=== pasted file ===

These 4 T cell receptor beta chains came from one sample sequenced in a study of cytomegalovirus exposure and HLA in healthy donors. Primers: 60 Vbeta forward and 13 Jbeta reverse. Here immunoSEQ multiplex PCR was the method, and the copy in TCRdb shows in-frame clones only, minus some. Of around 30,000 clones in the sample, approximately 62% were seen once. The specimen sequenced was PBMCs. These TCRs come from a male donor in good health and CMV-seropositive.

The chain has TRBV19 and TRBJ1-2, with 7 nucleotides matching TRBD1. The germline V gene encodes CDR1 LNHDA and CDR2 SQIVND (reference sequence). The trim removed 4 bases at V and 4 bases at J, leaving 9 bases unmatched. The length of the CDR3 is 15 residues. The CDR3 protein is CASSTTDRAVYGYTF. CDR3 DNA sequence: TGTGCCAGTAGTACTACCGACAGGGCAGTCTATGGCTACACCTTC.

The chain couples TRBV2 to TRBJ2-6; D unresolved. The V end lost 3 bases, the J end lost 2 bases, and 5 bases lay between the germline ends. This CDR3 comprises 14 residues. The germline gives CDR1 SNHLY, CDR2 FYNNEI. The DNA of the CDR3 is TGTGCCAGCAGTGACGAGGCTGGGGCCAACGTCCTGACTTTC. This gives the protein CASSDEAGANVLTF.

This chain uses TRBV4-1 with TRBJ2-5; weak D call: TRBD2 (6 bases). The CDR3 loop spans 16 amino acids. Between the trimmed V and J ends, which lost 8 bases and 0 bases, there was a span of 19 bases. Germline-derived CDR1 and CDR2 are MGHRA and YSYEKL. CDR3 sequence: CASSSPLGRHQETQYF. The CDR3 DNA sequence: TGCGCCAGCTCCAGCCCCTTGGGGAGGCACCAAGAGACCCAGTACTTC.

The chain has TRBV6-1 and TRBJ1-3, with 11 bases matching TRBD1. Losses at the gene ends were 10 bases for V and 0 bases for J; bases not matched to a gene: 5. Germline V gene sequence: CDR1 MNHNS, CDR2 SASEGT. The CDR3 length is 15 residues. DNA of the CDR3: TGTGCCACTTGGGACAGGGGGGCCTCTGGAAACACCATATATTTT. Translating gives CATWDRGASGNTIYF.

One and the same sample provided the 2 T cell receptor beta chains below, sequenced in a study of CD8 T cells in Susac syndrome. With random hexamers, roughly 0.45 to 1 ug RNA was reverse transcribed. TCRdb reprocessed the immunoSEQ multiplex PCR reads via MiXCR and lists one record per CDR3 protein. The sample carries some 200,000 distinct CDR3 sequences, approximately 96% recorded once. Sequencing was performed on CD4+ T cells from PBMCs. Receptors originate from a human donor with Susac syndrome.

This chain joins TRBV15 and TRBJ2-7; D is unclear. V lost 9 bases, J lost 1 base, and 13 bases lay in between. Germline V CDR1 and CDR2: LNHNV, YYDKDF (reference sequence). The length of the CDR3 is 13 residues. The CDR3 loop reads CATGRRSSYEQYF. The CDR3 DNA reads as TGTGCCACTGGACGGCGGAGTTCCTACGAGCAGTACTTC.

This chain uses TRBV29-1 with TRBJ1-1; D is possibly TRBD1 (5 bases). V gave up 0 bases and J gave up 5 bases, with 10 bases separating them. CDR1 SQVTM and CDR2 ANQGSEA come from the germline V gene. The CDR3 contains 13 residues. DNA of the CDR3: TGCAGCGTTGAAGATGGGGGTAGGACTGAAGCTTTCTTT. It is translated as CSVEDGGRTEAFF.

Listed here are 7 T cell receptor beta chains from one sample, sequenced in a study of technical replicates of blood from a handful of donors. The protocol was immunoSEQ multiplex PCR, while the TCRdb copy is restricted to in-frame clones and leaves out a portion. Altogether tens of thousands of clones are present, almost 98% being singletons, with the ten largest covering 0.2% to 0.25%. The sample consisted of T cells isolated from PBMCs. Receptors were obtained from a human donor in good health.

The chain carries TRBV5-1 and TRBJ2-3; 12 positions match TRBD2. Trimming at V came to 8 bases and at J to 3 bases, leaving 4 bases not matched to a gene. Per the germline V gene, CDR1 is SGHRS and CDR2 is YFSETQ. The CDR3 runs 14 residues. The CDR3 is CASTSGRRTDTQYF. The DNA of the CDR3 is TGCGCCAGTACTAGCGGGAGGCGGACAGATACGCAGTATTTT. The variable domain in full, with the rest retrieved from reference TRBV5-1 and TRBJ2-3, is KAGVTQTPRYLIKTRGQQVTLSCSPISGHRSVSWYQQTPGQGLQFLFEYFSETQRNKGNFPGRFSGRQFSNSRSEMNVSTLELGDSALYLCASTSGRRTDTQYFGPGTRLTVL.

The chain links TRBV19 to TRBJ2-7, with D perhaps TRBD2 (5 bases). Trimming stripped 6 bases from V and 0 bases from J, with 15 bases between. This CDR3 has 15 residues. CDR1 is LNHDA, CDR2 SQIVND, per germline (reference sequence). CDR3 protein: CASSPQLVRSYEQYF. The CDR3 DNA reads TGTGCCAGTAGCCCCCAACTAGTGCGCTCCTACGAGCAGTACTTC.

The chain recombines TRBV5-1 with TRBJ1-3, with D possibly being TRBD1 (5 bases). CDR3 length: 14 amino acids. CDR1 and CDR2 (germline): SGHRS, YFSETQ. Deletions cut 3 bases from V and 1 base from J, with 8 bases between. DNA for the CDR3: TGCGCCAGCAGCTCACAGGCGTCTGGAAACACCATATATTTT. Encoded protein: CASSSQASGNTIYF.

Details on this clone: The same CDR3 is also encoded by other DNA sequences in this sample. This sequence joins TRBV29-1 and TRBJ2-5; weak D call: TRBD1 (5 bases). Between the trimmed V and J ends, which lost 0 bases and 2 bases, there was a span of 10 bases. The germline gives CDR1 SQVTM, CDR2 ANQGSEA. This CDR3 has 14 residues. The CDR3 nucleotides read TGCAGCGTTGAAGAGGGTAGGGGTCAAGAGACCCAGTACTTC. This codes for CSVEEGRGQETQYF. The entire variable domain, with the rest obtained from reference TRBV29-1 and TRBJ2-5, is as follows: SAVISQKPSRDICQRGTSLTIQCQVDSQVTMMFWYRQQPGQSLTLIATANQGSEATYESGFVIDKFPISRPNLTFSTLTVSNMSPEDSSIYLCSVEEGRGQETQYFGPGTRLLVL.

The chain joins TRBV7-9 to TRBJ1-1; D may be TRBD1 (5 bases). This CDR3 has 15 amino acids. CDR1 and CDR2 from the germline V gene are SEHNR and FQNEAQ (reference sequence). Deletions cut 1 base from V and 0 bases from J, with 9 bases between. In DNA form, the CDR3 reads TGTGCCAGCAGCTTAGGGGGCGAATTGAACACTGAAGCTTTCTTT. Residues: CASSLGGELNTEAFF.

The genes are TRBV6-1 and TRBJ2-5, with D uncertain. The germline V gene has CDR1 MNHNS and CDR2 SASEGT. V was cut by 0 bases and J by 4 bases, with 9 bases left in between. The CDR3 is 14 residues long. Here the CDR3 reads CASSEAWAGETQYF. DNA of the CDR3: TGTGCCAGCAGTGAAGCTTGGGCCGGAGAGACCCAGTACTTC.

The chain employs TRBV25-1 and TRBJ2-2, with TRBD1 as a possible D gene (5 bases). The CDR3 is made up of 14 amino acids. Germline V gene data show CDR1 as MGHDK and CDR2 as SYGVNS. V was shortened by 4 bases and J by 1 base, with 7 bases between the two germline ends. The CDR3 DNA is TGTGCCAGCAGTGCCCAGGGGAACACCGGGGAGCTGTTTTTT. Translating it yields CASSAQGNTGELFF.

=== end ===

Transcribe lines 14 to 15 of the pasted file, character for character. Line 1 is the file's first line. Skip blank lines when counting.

The chain joins TRBV7-9 to TRBJ1-1; D may be TRBD1 (5 bases). This CDR3 has 15 amino acids. CDR1 and CDR2 from the germline V gene are SEHNR and FQNEAQ (reference sequence). Deletions cut 1 base from V and 0 bases from J, with 9 bases between. In DNA form, the CDR3 reads TGTGCCAGCAGCTTAGGGGGCGAATTGAACACTGAAGCTTTCTTT. Residues: CASSLGGELNTEAFF.

The genes are TRBV6-1 and TRBJ2-5, with D uncertain. The germline V gene has CDR1 MNHNS and CDR2 SASEGT. V was cut by 0 bases and J by 4 bases, with 9 bases left in between. The CDR3 is 14 residues long. Here the CDR3 reads CASSEAWAGETQYF. DNA of the CDR3: TGTGCCAGCAGTGAAGCTTGGGCCGGAGAGACCCAGTACTTC.